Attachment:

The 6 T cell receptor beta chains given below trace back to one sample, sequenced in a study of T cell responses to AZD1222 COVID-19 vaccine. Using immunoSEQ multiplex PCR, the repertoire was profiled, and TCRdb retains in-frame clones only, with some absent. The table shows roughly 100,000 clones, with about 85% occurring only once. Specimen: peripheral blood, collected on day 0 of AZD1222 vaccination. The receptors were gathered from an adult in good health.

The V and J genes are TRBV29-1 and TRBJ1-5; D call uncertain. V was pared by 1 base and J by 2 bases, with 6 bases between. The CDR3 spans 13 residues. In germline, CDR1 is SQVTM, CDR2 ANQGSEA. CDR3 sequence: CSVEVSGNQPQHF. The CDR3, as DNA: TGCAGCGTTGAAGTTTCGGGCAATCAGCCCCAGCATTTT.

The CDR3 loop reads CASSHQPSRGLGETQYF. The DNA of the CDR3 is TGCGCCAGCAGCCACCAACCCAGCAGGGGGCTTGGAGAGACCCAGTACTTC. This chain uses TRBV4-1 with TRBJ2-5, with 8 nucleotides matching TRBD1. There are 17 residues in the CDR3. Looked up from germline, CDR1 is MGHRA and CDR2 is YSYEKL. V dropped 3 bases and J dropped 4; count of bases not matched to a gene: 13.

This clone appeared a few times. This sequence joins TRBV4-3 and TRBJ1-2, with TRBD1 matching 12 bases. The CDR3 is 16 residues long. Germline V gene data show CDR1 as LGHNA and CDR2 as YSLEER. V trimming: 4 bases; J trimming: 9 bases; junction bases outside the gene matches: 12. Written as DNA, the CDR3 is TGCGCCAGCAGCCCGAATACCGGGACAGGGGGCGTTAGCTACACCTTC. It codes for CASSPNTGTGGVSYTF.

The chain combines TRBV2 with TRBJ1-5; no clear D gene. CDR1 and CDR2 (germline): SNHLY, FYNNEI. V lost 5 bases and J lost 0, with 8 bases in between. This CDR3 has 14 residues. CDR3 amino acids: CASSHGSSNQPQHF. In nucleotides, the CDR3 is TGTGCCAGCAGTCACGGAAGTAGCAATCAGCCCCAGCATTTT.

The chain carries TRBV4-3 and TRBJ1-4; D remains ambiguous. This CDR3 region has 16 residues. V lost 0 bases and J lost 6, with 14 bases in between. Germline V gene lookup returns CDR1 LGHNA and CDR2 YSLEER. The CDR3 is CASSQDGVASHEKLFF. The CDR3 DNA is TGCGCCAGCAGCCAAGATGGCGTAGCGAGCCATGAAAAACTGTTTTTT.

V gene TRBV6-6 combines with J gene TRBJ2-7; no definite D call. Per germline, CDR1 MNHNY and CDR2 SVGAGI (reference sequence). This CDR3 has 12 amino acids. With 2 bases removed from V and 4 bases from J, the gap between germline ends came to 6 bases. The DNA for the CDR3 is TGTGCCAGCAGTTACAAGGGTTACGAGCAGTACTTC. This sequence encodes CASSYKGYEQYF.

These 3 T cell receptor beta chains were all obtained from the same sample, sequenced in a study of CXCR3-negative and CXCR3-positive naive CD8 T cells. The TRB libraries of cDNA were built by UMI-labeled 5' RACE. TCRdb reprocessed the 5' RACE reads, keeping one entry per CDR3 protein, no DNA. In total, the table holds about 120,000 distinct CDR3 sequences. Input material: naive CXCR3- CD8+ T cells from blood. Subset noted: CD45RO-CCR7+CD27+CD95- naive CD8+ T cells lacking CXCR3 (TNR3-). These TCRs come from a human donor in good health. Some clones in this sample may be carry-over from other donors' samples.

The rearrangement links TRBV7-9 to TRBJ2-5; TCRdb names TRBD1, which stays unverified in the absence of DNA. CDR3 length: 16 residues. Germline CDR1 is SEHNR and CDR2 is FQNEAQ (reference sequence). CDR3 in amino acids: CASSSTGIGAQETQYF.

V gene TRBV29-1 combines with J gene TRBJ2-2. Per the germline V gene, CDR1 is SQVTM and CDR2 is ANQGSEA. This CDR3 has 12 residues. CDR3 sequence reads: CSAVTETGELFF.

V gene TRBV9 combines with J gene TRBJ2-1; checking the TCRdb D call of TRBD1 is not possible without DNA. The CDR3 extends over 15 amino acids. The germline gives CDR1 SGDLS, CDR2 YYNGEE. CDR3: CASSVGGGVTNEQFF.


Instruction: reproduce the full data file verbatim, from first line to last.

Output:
The 6 T cell receptor beta chains given below trace back to one sample, sequenced in a study of T cell responses to AZD1222 COVID-19 vaccine. Using immunoSEQ multiplex PCR, the repertoire was profiled, and TCRdb retains in-frame clones only, with some absent. The table shows roughly 100,000 clones, with about 85% occurring only once. Specimen: peripheral blood, collected on day 0 of AZD1222 vaccination. The receptors were gathered from an adult in good health.

The V and J genes are TRBV29-1 and TRBJ1-5; D call uncertain. V was pared by 1 base and J by 2 bases, with 6 bases between. The CDR3 spans 13 residues. In germline, CDR1 is SQVTM, CDR2 ANQGSEA. CDR3 sequence: CSVEVSGNQPQHF. The CDR3, as DNA: TGCAGCGTTGAAGTTTCGGGCAATCAGCCCCAGCATTTT.

The CDR3 loop reads CASSHQPSRGLGETQYF. The DNA of the CDR3 is TGCGCCAGCAGCCACCAACCCAGCAGGGGGCTTGGAGAGACCCAGTACTTC. This chain uses TRBV4-1 with TRBJ2-5, with 8 nucleotides matching TRBD1. There are 17 residues in the CDR3. Looked up from germline, CDR1 is MGHRA and CDR2 is YSYEKL. V dropped 3 bases and J dropped 4; count of bases not matched to a gene: 13.

This clone appeared a few times. This sequence joins TRBV4-3 and TRBJ1-2, with TRBD1 matching 12 bases. The CDR3 is 16 residues long. Germline V gene data show CDR1 as LGHNA and CDR2 as YSLEER. V trimming: 4 bases; J trimming: 9 bases; junction bases outside the gene matches: 12. Written as DNA, the CDR3 is TGCGCCAGCAGCCCGAATACCGGGACAGGGGGCGTTAGCTACACCTTC. It codes for CASSPNTGTGGVSYTF.

The chain combines TRBV2 with TRBJ1-5; no clear D gene. CDR1 and CDR2 (germline): SNHLY, FYNNEI. V lost 5 bases and J lost 0, with 8 bases in between. This CDR3 has 14 residues. CDR3 amino acids: CASSHGSSNQPQHF. In nucleotides, the CDR3 is TGTGCCAGCAGTCACGGAAGTAGCAATCAGCCCCAGCATTTT.

The chain carries TRBV4-3 and TRBJ1-4; D remains ambiguous. This CDR3 region has 16 residues. V lost 0 bases and J lost 6, with 14 bases in between. Germline V gene lookup returns CDR1 LGHNA and CDR2 YSLEER. The CDR3 is CASSQDGVASHEKLFF. The CDR3 DNA is TGCGCCAGCAGCCAAGATGGCGTAGCGAGCCATGAAAAACTGTTTTTT.

V gene TRBV6-6 combines with J gene TRBJ2-7; no definite D call. Per germline, CDR1 MNHNY and CDR2 SVGAGI (reference sequence). This CDR3 has 12 amino acids. With 2 bases removed from V and 4 bases from J, the gap between germline ends came to 6 bases. The DNA for the CDR3 is TGTGCCAGCAGTTACAAGGGTTACGAGCAGTACTTC. This sequence encodes CASSYKGYEQYF.

These 3 T cell receptor beta chains were all obtained from the same sample, sequenced in a study of CXCR3-negative and CXCR3-positive naive CD8 T cells. The TRB libraries of cDNA were built by UMI-labeled 5' RACE. TCRdb reprocessed the 5' RACE reads, keeping one entry per CDR3 protein, no DNA. In total, the table holds about 120,000 distinct CDR3 sequences. Input material: naive CXCR3- CD8+ T cells from blood. Subset noted: CD45RO-CCR7+CD27+CD95- naive CD8+ T cells lacking CXCR3 (TNR3-). These TCRs come from a human donor in good health. Some clones in this sample may be carry-over from other donors' samples.

The rearrangement links TRBV7-9 to TRBJ2-5; TCRdb names TRBD1, which stays unverified in the absence of DNA. CDR3 length: 16 residues. Germline CDR1 is SEHNR and CDR2 is FQNEAQ (reference sequence). CDR3 in amino acids: CASSSTGIGAQETQYF.

V gene TRBV29-1 combines with J gene TRBJ2-2. Per the germline V gene, CDR1 is SQVTM and CDR2 is ANQGSEA. This CDR3 has 12 residues. CDR3 sequence reads: CSAVTETGELFF.

V gene TRBV9 combines with J gene TRBJ2-1; checking the TCRdb D call of TRBD1 is not possible without DNA. The CDR3 extends over 15 amino acids. The germline gives CDR1 SGDLS, CDR2 YYNGEE. CDR3: CASSVGGGVTNEQFF.